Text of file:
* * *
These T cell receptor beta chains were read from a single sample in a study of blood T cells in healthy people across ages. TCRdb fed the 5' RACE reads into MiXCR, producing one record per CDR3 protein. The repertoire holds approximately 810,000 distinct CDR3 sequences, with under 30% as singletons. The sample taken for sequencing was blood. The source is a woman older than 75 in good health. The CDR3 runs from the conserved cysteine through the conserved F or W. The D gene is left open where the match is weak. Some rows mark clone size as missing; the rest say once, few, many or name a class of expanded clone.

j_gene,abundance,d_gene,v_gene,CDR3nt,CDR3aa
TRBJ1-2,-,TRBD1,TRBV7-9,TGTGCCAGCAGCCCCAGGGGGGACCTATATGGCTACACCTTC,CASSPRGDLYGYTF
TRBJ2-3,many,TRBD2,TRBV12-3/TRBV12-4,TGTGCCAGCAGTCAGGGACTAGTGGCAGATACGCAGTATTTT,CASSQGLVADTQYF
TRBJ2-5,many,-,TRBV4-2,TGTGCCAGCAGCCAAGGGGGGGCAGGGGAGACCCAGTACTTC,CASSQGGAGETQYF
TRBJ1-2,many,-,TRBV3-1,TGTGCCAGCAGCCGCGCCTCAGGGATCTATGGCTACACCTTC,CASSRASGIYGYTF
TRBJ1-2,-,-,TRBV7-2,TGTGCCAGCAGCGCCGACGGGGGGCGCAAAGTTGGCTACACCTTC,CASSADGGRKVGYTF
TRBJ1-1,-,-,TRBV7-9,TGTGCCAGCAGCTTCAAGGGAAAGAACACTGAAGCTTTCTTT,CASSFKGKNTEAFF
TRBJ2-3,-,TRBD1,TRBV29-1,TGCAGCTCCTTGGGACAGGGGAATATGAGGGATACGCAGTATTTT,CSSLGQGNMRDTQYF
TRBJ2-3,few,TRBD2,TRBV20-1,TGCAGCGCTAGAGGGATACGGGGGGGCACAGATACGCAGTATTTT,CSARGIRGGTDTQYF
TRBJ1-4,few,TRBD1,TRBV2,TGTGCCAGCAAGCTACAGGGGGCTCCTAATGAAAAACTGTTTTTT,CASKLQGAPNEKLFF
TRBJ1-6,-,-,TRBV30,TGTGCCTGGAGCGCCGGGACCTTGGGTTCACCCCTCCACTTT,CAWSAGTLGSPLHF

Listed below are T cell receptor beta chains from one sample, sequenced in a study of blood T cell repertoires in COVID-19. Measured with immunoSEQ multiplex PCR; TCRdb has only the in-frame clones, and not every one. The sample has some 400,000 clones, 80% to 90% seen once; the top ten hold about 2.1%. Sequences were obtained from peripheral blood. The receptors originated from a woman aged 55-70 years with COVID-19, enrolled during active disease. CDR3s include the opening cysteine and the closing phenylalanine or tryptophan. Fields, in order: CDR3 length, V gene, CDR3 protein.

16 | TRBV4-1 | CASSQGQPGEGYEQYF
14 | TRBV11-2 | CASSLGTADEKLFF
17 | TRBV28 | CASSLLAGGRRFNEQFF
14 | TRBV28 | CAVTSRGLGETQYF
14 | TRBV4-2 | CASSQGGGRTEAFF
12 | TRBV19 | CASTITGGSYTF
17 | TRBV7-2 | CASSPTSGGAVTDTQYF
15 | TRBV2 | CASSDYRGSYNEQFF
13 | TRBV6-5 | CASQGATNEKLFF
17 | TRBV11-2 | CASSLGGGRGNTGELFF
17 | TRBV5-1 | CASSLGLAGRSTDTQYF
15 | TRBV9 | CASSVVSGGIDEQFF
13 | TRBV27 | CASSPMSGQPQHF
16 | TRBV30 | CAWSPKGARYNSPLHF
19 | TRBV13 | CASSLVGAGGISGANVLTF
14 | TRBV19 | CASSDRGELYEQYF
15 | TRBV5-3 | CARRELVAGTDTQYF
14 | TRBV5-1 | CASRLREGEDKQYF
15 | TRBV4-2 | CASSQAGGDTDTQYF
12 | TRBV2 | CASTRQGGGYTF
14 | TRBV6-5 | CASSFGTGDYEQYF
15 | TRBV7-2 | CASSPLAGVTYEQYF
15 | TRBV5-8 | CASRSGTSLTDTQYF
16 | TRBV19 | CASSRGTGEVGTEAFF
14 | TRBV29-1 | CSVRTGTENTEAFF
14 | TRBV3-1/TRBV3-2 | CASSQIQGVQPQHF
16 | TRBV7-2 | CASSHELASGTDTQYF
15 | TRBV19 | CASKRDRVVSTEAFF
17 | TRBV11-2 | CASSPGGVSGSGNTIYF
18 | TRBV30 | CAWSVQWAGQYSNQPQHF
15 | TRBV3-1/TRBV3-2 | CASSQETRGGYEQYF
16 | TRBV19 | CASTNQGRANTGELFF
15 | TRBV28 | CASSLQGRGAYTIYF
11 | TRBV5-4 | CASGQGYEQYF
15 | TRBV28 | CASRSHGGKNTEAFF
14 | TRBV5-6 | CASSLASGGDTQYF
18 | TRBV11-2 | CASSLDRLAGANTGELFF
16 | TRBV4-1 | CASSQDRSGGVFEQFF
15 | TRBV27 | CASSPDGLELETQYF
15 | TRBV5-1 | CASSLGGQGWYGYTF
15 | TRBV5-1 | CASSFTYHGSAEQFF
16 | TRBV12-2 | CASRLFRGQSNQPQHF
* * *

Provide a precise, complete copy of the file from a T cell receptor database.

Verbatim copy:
These T cell receptor beta chains were read from a single sample in a study of blood T cells in healthy people across ages. TCRdb fed the 5' RACE reads into MiXCR, producing one record per CDR3 protein. The repertoire holds approximately 810,000 distinct CDR3 sequences, with under 30% as singletons. The sample taken for sequencing was blood. The source is a woman older than 75 in good health. The CDR3 runs from the conserved cysteine through the conserved F or W. The D gene is left open where the match is weak. Some rows mark clone size as missing; the rest say once, few, many or name a class of expanded clone.

j_gene,abundance,d_gene,v_gene,CDR3nt,CDR3aa
TRBJ1-2,-,TRBD1,TRBV7-9,TGTGCCAGCAGCCCCAGGGGGGACCTATATGGCTACACCTTC,CASSPRGDLYGYTF
TRBJ2-3,many,TRBD2,TRBV12-3/TRBV12-4,TGTGCCAGCAGTCAGGGACTAGTGGCAGATACGCAGTATTTT,CASSQGLVADTQYF
TRBJ2-5,many,-,TRBV4-2,TGTGCCAGCAGCCAAGGGGGGGCAGGGGAGACCCAGTACTTC,CASSQGGAGETQYF
TRBJ1-2,many,-,TRBV3-1,TGTGCCAGCAGCCGCGCCTCAGGGATCTATGGCTACACCTTC,CASSRASGIYGYTF
TRBJ1-2,-,-,TRBV7-2,TGTGCCAGCAGCGCCGACGGGGGGCGCAAAGTTGGCTACACCTTC,CASSADGGRKVGYTF
TRBJ1-1,-,-,TRBV7-9,TGTGCCAGCAGCTTCAAGGGAAAGAACACTGAAGCTTTCTTT,CASSFKGKNTEAFF
TRBJ2-3,-,TRBD1,TRBV29-1,TGCAGCTCCTTGGGACAGGGGAATATGAGGGATACGCAGTATTTT,CSSLGQGNMRDTQYF
TRBJ2-3,few,TRBD2,TRBV20-1,TGCAGCGCTAGAGGGATACGGGGGGGCACAGATACGCAGTATTTT,CSARGIRGGTDTQYF
TRBJ1-4,few,TRBD1,TRBV2,TGTGCCAGCAAGCTACAGGGGGCTCCTAATGAAAAACTGTTTTTT,CASKLQGAPNEKLFF
TRBJ1-6,-,-,TRBV30,TGTGCCTGGAGCGCCGGGACCTTGGGTTCACCCCTCCACTTT,CAWSAGTLGSPLHF

Listed below are T cell receptor beta chains from one sample, sequenced in a study of blood T cell repertoires in COVID-19. Measured with immunoSEQ multiplex PCR; TCRdb has only the in-frame clones, and not every one. The sample has some 400,000 clones, 80% to 90% seen once; the top ten hold about 2.1%. Sequences were obtained from peripheral blood. The receptors originated from a woman aged 55-70 years with COVID-19, enrolled during active disease. CDR3s include the opening cysteine and the closing phenylalanine or tryptophan. Fields, in order: CDR3 length, V gene, CDR3 protein.

16 | TRBV4-1 | CASSQGQPGEGYEQYF
14 | TRBV11-2 | CASSLGTADEKLFF
17 | TRBV28 | CASSLLAGGRRFNEQFF
14 | TRBV28 | CAVTSRGLGETQYF
14 | TRBV4-2 | CASSQGGGRTEAFF
12 | TRBV19 | CASTITGGSYTF
17 | TRBV7-2 | CASSPTSGGAVTDTQYF
15 | TRBV2 | CASSDYRGSYNEQFF
13 | TRBV6-5 | CASQGATNEKLFF
17 | TRBV11-2 | CASSLGGGRGNTGELFF
17 | TRBV5-1 | CASSLGLAGRSTDTQYF
15 | TRBV9 | CASSVVSGGIDEQFF
13 | TRBV27 | CASSPMSGQPQHF
16 | TRBV30 | CAWSPKGARYNSPLHF
19 | TRBV13 | CASSLVGAGGISGANVLTF
14 | TRBV19 | CASSDRGELYEQYF
15 | TRBV5-3 | CARRELVAGTDTQYF
14 | TRBV5-1 | CASRLREGEDKQYF
15 | TRBV4-2 | CASSQAGGDTDTQYF
12 | TRBV2 | CASTRQGGGYTF
14 | TRBV6-5 | CASSFGTGDYEQYF
15 | TRBV7-2 | CASSPLAGVTYEQYF
15 | TRBV5-8 | CASRSGTSLTDTQYF
16 | TRBV19 | CASSRGTGEVGTEAFF
14 | TRBV29-1 | CSVRTGTENTEAFF
14 | TRBV3-1/TRBV3-2 | CASSQIQGVQPQHF
16 | TRBV7-2 | CASSHELASGTDTQYF
15 | TRBV19 | CASKRDRVVSTEAFF
17 | TRBV11-2 | CASSPGGVSGSGNTIYF
18 | TRBV30 | CAWSVQWAGQYSNQPQHF
15 | TRBV3-1/TRBV3-2 | CASSQETRGGYEQYF
16 | TRBV19 | CASTNQGRANTGELFF
15 | TRBV28 | CASSLQGRGAYTIYF
11 | TRBV5-4 | CASGQGYEQYF
15 | TRBV28 | CASRSHGGKNTEAFF
14 | TRBV5-6 | CASSLASGGDTQYF
18 | TRBV11-2 | CASSLDRLAGANTGELFF
16 | TRBV4-1 | CASSQDRSGGVFEQFF
15 | TRBV27 | CASSPDGLELETQYF
15 | TRBV5-1 | CASSLGGQGWYGYTF
15 | TRBV5-1 | CASSFTYHGSAEQFF
16 | TRBV12-2 | CASRLFRGQSNQPQHF